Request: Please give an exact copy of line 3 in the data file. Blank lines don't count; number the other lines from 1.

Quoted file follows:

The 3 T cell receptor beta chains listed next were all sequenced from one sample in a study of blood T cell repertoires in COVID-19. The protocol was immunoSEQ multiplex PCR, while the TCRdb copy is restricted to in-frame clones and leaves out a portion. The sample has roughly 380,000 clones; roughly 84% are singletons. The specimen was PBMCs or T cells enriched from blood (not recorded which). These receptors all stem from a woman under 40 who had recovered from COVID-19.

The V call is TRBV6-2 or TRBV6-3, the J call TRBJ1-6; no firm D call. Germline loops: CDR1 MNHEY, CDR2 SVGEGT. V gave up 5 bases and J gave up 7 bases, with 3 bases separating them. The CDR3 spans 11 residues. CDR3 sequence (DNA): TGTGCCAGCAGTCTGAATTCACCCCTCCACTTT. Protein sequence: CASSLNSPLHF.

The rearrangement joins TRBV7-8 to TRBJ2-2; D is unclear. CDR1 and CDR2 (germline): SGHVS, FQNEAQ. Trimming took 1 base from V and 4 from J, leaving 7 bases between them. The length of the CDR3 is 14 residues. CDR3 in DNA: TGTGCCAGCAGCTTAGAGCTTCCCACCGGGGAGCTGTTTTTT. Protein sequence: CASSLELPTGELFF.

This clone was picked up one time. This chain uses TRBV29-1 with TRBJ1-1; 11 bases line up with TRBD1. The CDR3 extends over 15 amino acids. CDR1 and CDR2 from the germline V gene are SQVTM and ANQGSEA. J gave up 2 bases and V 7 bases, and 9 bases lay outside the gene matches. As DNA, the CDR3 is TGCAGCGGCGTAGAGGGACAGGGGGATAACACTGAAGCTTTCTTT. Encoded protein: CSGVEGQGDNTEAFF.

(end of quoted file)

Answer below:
The rearrangement joins TRBV7-8 to TRBJ2-2; D is unclear. CDR1 and CDR2 (germline): SGHVS, FQNEAQ. Trimming took 1 base from V and 4 from J, leaving 7 bases between them. The length of the CDR3 is 14 residues. CDR3 in DNA: TGTGCCAGCAGCTTAGAGCTTCCCACCGGGGAGCTGTTTTTT. Protein sequence: CASSLELPTGELFF.